The source of the government's authority is "the consent of the governed." This means that the government is not the ruler,
but the servant or agent of the citizens
; it means that the government as such has no rights except the rights delegated to it by the citizens for a specific purpose.

Law enforcement and military defense are services provided by paid agents under contract. Failure to pay policemen, soldiers and their suppliers would be a unilateral breach of contract and an indirect use of force. Therefore: Pay your taxes.

When a government is not restricted to its proper functions it is beyond the bounds of its contract and is then in fact the initiator of force when it tries to collect taxes for services never agreed to.

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I have lost my wallet. I didn't break into every house around and start shooting, but I did go back to where I thought I left it and started asking people if they knew anything about it. I didn't call the police either because I expected they would not even do that much, but rather cause a lot of embarrassment for everyone, possibly brandish a weapon and file a report. But I'm prejudiced against cops, because my only direct experience with them have been when they write me outrageously expensive fines for petty traffic infractions at 4 in the morning.

Anyway, I hope people are a little more rational than you give them credit for, Grames. Like I said before, if you can figure out that we need to spend more on national defense, and if you are correct, then surely you can convince everyone else. Perhaps I'm mistaken. Perhaps we will forever be sheep in need of a shepherd willing to shear us from time to time against our protestations, for our own good of course. No, there is the mistake. We are not sheep. We are people with minds and if you want something from me, you have to convince me to give it to you.

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The governed have already taken receipt of services rendered and have thereby consented.

So then, no limit to what can be charged (err, required by law at the threat of imprisonment)? The contract is vague, at best, on limits.

IN our future and more philosophically enlightened civilization, that consent may be restricted from the start. I submit that this will not lead to imminent conquering of that society. I will grant that if Hamilton didn't get his way, we might not be having this discussion now. As I've stated previously, there were (and still are) more immediate freedom issue than the advocacy of a completely voluntarily funded government.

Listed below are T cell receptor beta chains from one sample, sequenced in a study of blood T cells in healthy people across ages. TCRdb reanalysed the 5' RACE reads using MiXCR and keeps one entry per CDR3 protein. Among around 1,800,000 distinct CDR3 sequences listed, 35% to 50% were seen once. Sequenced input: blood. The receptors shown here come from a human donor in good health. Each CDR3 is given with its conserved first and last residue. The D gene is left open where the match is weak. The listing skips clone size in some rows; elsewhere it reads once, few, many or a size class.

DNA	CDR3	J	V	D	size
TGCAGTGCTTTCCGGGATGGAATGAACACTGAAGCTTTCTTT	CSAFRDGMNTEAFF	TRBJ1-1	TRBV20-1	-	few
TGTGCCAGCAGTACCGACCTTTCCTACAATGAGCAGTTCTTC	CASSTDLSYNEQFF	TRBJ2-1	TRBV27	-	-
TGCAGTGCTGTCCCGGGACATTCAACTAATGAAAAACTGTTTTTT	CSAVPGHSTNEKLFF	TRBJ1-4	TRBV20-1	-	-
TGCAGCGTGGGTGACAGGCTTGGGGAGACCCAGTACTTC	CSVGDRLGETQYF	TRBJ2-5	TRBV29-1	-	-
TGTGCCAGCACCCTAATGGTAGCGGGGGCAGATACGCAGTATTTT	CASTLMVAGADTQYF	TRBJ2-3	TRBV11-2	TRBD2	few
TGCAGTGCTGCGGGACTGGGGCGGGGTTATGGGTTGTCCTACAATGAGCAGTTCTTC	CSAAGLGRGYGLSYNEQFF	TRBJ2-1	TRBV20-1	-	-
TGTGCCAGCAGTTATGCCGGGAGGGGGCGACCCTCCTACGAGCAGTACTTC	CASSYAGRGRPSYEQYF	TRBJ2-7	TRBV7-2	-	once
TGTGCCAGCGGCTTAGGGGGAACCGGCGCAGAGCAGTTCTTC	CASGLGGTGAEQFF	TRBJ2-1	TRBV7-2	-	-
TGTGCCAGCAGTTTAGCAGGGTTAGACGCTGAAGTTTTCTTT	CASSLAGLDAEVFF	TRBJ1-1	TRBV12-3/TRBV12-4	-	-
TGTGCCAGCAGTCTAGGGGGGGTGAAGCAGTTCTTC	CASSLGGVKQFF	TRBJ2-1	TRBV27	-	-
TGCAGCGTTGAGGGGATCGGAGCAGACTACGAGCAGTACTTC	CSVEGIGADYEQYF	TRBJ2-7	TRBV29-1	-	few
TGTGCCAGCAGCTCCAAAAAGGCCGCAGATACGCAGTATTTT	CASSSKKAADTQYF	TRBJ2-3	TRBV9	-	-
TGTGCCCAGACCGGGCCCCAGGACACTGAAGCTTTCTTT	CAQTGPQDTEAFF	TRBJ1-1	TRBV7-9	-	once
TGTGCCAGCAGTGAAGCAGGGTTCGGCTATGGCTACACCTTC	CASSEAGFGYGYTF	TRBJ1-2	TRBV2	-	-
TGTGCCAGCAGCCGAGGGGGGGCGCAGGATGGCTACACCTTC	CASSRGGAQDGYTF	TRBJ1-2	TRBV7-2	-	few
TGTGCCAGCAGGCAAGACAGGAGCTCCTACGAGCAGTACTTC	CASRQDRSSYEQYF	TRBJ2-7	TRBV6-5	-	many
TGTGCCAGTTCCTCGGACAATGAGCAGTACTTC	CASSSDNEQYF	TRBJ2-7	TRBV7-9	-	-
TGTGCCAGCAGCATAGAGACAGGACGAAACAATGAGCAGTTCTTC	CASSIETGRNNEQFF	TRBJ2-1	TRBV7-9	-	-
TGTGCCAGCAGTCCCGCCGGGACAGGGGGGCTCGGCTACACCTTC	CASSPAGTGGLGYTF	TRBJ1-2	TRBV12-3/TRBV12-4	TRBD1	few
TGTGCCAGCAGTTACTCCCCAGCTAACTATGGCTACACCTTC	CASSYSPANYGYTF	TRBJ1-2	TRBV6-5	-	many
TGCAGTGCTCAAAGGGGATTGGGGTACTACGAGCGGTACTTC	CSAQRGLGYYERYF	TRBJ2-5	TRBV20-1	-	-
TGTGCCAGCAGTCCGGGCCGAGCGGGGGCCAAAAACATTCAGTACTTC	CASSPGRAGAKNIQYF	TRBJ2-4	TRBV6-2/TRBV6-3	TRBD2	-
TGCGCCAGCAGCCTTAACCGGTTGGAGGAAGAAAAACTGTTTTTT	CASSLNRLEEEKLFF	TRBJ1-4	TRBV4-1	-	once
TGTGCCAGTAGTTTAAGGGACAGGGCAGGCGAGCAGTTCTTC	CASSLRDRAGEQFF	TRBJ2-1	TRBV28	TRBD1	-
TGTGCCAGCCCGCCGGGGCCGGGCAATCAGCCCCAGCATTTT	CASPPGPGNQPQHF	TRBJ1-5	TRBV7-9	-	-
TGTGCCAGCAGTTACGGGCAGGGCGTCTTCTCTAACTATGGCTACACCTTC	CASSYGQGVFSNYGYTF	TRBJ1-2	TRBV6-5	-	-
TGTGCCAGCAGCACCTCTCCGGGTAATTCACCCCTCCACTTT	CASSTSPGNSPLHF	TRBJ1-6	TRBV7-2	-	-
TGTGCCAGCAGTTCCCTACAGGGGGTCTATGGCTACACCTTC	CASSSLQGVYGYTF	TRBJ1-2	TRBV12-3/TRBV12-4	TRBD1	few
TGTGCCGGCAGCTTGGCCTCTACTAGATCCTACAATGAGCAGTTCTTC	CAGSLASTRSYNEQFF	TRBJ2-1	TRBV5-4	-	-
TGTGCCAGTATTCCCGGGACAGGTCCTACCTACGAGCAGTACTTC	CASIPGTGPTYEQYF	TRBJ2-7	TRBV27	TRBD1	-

Edited by freestyle
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So then, no limit to what can be charged (err, required by law at the threat of imprisonment)? The contract is vague, at best, on limits.

The limits would be set by the budget process in the legislature. There would be elections and perhaps more direct voting on explicit tax limits to settle the policy.

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You're proposing forced expropriation of my wealth. I've pleaded that you stop that and instead appeal to my faculty of reason. And I've declared that I will defend what I've earned from you if you try to bypass my reason. You simply ignore me? That is astonishing to me. That this thread has gone on as long as it has without someone becoming visibly upset as I am, I regard that as an embarrassment. I'm sorry if that is harsh, or you think I'm not treating your arguments with enough respect. It is only because you are declaring that mankind in general should not be allowed to reason independently from you. You, who have read some history books, and think you have learned from them that I can not be trusted to provide for my own security. That you and anyone else who has read the same books must provide it for me against my will. Why can't I provide for my own security? I haven't read those books, so I don't understand and I'm not prepared to spend what it takes to keep my freedom? Nonsense.